I substituted 1/2 cup of Light Agave for the 1 cup of sugar. I also substituted 1 cup orange carrot juice for the plain orange juice and added 1/2 cup D'Avolio Cranberry Pear White Balsamic Vinegar. Sweet Potatoes

Make this changed up recipe instead of the sugary one with marshmallows.

You won't miss the marshmallows in this one!

3 Sweet Potatoes (about 2-2.25 pounds)

4-6 Ounces Mushrooms, coarsely chopped (I used "Gourmet Blend" baby bella, shitake and oyster)

1/2 medium Onion, chopped

D'Avolio Cilantro and Roasted Onion EVOO

1/2 Amber Agave

Preheat the oven to 375 degrees. Brush olive oil into a 3 quart oven safe roasting pan. If the oven is hotter reduce the cooking time by about 10 minutes or until the potatoes are soft.

Put a large pot of water on to boil. Peel potatoes and cut into 1'1 1/2" chunks. Boil for about 5 minutes. Drain.

In heavy skillet heat 1 tablespoon of EVOO and saute onion for about 5-7 minutes until caramelized. Add mushrooms and toss with Cook for about a minute and remove from heat. Add drained potatoes and toss. Add agave and toss.

Evenly place them into the prepared pan and roast for about 30 minutes until they are soft. Free Stuffing

With all of the grain-less bread options out there you have many healthy options these days.

1-20 Ounce Gluten Free Bread (in the frozen section)

1 Cup Golden Raisins

2 Cups Low Sodium Chicken Broth (1 Cup at a time)

2 Tablespoons D'Avolio Wild Mushroom and Sage EVOO

1/2 Onion, chopped

1 Medium Blub Fennel, chopped white part only

1 tsp salt

Oil a 3 quart pan with a brush.

Place break on a cookie sheet in an even layer. Dry in a 250 degree oven for about an hour (flipping about every 15 minutes) or place on sheet a day earlier, defrost and dry on the counter, uncovered. If it is not dry enough, put in oven for about 15 minutes or until it feels like dry toast.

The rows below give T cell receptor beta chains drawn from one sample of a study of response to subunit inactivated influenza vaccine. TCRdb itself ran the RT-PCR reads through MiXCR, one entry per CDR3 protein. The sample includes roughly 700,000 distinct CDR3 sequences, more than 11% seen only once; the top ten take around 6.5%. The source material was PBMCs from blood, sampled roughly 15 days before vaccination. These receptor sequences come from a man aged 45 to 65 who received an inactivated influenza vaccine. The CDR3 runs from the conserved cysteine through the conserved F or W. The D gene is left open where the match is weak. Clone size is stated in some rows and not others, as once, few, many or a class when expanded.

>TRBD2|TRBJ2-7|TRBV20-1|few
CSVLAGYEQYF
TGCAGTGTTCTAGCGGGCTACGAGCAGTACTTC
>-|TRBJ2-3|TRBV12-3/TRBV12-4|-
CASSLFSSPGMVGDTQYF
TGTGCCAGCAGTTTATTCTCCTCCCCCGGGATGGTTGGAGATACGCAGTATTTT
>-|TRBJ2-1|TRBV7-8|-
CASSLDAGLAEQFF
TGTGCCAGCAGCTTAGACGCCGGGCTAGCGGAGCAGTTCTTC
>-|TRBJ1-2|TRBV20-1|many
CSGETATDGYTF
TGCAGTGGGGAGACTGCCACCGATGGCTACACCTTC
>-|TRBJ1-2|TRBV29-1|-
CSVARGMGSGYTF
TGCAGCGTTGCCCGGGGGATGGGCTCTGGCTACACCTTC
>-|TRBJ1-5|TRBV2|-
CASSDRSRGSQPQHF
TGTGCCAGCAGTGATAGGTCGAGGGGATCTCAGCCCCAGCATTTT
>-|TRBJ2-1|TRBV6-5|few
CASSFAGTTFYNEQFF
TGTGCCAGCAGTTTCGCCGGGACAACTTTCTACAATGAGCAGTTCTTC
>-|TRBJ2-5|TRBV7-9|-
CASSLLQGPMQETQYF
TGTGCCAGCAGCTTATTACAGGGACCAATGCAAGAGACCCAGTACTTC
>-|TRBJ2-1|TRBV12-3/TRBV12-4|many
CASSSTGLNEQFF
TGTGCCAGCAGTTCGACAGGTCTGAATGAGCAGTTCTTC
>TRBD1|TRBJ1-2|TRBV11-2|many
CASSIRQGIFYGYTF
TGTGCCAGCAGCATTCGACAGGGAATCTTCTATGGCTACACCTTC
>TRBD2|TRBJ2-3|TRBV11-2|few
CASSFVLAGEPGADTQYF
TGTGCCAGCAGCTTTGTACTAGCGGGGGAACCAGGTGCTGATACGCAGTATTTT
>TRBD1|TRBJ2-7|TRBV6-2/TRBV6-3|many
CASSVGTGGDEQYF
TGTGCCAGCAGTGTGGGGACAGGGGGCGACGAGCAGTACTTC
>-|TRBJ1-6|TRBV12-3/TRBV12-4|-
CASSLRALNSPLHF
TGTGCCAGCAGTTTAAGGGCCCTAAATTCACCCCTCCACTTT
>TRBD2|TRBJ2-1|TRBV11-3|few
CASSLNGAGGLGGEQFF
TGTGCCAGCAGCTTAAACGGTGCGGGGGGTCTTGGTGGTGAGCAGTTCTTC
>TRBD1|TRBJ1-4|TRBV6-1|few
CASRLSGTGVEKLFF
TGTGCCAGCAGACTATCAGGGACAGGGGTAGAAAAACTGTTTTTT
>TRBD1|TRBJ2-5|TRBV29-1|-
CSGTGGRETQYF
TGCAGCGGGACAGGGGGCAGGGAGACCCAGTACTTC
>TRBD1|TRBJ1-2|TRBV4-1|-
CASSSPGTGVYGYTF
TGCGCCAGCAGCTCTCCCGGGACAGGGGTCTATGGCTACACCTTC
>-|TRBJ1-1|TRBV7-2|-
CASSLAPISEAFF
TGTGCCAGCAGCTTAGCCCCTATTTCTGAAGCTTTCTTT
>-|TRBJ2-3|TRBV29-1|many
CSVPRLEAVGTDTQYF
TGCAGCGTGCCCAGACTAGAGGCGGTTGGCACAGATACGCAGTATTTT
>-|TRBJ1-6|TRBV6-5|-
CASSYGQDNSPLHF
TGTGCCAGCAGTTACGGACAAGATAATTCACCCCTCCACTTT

Place 1 cup raisins and 1 cup broth in saucepan and bring to a boil. Boil for 5 minutes and remove from heat. You can also microwave for four minutes. Set aside to cool.

In a heavy skillet, heat 2 tablespoons of the EVOO. Saut onion and fennel until soft, about 10 minutes then cool slightly.

Cube the dried bread roughly and place in a very large bowl. Add cooled raisins, onion and fennel; whisk eggs and add to the bowl, tossing lightly with your hands.

Place the mixture in the prepared baking pan. Drizzle with a little more EVOO and another cup of broth. Bake, covered for about 35 minutes at 350 degrees (with other things in your oven) and uncover for the last 10 minutes. Perfect Pumpkin Pudding

I adapted this recipe from one on Theirs uses brown sugar and half and half. I swapped it out with Agave and Vanilla Almond Milk. It tastes like the pie without the crust.

I hope you like these ideas and this inspires you to do the same with your family recipes.

This post gives you plenty of time to switch up your recipes or try mine. If you do, please let us know here on the blog or e-mail me at [email protected] if you have any questions.

Have a yummy day!